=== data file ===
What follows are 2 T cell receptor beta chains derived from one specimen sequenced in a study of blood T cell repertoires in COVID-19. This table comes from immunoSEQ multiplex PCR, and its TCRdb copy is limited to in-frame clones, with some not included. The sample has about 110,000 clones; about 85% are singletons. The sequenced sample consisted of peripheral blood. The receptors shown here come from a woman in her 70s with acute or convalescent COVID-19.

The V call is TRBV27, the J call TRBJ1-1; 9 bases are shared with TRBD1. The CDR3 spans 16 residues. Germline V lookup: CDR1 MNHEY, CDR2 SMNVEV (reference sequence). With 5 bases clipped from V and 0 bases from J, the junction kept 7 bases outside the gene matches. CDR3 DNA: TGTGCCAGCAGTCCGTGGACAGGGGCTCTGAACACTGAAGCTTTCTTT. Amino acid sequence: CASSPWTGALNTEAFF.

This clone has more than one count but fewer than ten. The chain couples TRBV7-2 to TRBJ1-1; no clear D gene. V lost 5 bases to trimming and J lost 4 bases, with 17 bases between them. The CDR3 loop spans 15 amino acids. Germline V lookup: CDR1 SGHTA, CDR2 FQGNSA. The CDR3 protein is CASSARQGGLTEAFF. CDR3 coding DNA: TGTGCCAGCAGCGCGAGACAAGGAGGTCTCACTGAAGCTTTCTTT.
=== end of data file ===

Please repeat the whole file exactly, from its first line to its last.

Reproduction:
What follows are 2 T cell receptor beta chains derived from one specimen sequenced in a study of blood T cell repertoires in COVID-19. This table comes from immunoSEQ multiplex PCR, and its TCRdb copy is limited to in-frame clones, with some not included. The sample has about 110,000 clones; about 85% are singletons. The sequenced sample consisted of peripheral blood. The receptors shown here come from a woman in her 70s with acute or convalescent COVID-19.

The V call is TRBV27, the J call TRBJ1-1; 9 bases are shared with TRBD1. The CDR3 spans 16 residues. Germline V lookup: CDR1 MNHEY, CDR2 SMNVEV (reference sequence). With 5 bases clipped from V and 0 bases from J, the junction kept 7 bases outside the gene matches. CDR3 DNA: TGTGCCAGCAGTCCGTGGACAGGGGCTCTGAACACTGAAGCTTTCTTT. Amino acid sequence: CASSPWTGALNTEAFF.

This clone has more than one count but fewer than ten. The chain couples TRBV7-2 to TRBJ1-1; no clear D gene. V lost 5 bases to trimming and J lost 4 bases, with 17 bases between them. The CDR3 loop spans 15 amino acids. Germline V lookup: CDR1 SGHTA, CDR2 FQGNSA. The CDR3 protein is CASSARQGGLTEAFF. CDR3 coding DNA: TGTGCCAGCAGCGCGAGACAAGGAGGTCTCACTGAAGCTTTCTTT.